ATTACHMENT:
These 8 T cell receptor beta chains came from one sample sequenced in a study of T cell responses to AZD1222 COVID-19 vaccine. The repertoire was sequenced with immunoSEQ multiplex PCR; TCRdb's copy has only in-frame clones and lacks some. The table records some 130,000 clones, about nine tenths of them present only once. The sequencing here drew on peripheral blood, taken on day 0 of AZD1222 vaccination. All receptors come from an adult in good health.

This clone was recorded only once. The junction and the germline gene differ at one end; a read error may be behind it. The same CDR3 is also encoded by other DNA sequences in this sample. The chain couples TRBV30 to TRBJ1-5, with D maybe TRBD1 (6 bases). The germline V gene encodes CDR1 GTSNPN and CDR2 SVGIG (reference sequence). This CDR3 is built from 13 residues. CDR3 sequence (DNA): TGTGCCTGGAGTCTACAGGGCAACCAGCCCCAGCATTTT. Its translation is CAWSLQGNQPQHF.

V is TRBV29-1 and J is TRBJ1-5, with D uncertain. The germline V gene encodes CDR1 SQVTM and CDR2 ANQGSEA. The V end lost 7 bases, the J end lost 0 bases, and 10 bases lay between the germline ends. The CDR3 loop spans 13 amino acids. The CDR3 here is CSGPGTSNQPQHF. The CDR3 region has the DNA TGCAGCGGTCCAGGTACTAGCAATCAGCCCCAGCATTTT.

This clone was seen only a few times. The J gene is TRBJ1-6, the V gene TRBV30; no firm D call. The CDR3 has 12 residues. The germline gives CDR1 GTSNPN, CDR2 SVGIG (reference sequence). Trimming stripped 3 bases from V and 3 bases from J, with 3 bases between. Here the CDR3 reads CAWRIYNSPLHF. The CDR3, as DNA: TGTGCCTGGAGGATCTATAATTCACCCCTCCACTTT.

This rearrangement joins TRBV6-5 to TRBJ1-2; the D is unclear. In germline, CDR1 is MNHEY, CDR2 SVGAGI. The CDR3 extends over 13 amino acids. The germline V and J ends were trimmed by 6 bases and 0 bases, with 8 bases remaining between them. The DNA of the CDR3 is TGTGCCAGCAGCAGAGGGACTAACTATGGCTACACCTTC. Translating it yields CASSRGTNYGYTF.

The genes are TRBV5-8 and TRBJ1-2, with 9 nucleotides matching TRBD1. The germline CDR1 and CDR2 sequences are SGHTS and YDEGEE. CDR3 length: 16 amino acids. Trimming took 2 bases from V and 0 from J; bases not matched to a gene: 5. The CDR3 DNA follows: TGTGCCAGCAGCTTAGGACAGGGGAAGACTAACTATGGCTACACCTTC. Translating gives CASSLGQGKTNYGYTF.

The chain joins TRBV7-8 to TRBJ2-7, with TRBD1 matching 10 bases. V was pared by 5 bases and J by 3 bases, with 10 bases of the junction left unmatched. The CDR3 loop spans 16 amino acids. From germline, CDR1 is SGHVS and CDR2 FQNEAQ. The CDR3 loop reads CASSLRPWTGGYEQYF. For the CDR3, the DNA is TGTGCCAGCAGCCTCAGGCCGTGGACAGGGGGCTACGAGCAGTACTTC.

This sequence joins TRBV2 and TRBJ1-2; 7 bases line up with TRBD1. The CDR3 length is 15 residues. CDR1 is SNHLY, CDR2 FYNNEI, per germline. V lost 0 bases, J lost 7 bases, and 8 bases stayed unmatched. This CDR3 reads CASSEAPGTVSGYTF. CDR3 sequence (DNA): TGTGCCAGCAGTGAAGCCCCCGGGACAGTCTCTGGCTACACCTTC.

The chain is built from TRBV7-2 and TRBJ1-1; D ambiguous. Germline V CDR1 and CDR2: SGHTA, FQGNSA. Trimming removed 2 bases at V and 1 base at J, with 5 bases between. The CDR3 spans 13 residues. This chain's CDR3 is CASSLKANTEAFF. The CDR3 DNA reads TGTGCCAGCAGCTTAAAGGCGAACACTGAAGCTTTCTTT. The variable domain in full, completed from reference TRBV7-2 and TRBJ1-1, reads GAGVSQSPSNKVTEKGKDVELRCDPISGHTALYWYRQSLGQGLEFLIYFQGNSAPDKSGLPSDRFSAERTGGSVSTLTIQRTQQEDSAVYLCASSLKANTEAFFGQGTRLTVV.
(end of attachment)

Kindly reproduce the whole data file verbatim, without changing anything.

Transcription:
These 8 T cell receptor beta chains came from one sample sequenced in a study of T cell responses to AZD1222 COVID-19 vaccine. The repertoire was sequenced with immunoSEQ multiplex PCR; TCRdb's copy has only in-frame clones and lacks some. The table records some 130,000 clones, about nine tenths of them present only once. The sequencing here drew on peripheral blood, taken on day 0 of AZD1222 vaccination. All receptors come from an adult in good health.

This clone was recorded only once. The junction and the germline gene differ at one end; a read error may be behind it. The same CDR3 is also encoded by other DNA sequences in this sample. The chain couples TRBV30 to TRBJ1-5, with D maybe TRBD1 (6 bases). The germline V gene encodes CDR1 GTSNPN and CDR2 SVGIG (reference sequence). This CDR3 is built from 13 residues. CDR3 sequence (DNA): TGTGCCTGGAGTCTACAGGGCAACCAGCCCCAGCATTTT. Its translation is CAWSLQGNQPQHF.

V is TRBV29-1 and J is TRBJ1-5, with D uncertain. The germline V gene encodes CDR1 SQVTM and CDR2 ANQGSEA. The V end lost 7 bases, the J end lost 0 bases, and 10 bases lay between the germline ends. The CDR3 loop spans 13 amino acids. The CDR3 here is CSGPGTSNQPQHF. The CDR3 region has the DNA TGCAGCGGTCCAGGTACTAGCAATCAGCCCCAGCATTTT.

This clone was seen only a few times. The J gene is TRBJ1-6, the V gene TRBV30; no firm D call. The CDR3 has 12 residues. The germline gives CDR1 GTSNPN, CDR2 SVGIG (reference sequence). Trimming stripped 3 bases from V and 3 bases from J, with 3 bases between. Here the CDR3 reads CAWRIYNSPLHF. The CDR3, as DNA: TGTGCCTGGAGGATCTATAATTCACCCCTCCACTTT.

This rearrangement joins TRBV6-5 to TRBJ1-2; the D is unclear. In germline, CDR1 is MNHEY, CDR2 SVGAGI. The CDR3 extends over 13 amino acids. The germline V and J ends were trimmed by 6 bases and 0 bases, with 8 bases remaining between them. The DNA of the CDR3 is TGTGCCAGCAGCAGAGGGACTAACTATGGCTACACCTTC. Translating it yields CASSRGTNYGYTF.

The genes are TRBV5-8 and TRBJ1-2, with 9 nucleotides matching TRBD1. The germline CDR1 and CDR2 sequences are SGHTS and YDEGEE. CDR3 length: 16 amino acids. Trimming took 2 bases from V and 0 from J; bases not matched to a gene: 5. The CDR3 DNA follows: TGTGCCAGCAGCTTAGGACAGGGGAAGACTAACTATGGCTACACCTTC. Translating gives CASSLGQGKTNYGYTF.

The chain joins TRBV7-8 to TRBJ2-7, with TRBD1 matching 10 bases. V was pared by 5 bases and J by 3 bases, with 10 bases of the junction left unmatched. The CDR3 loop spans 16 amino acids. From germline, CDR1 is SGHVS and CDR2 FQNEAQ. The CDR3 loop reads CASSLRPWTGGYEQYF. For the CDR3, the DNA is TGTGCCAGCAGCCTCAGGCCGTGGACAGGGGGCTACGAGCAGTACTTC.

This sequence joins TRBV2 and TRBJ1-2; 7 bases line up with TRBD1. The CDR3 length is 15 residues. CDR1 is SNHLY, CDR2 FYNNEI, per germline. V lost 0 bases, J lost 7 bases, and 8 bases stayed unmatched. This CDR3 reads CASSEAPGTVSGYTF. CDR3 sequence (DNA): TGTGCCAGCAGTGAAGCCCCCGGGACAGTCTCTGGCTACACCTTC.

The chain is built from TRBV7-2 and TRBJ1-1; D ambiguous. Germline V CDR1 and CDR2: SGHTA, FQGNSA. Trimming removed 2 bases at V and 1 base at J, with 5 bases between. The CDR3 spans 13 residues. This chain's CDR3 is CASSLKANTEAFF. The CDR3 DNA reads TGTGCCAGCAGCTTAAAGGCGAACACTGAAGCTTTCTTT. The variable domain in full, completed from reference TRBV7-2 and TRBJ1-1, reads GAGVSQSPSNKVTEKGKDVELRCDPISGHTALYWYRQSLGQGLEFLIYFQGNSAPDKSGLPSDRFSAERTGGSVSTLTIQRTQQEDSAVYLCASSLKANTEAFFGQGTRLTVV.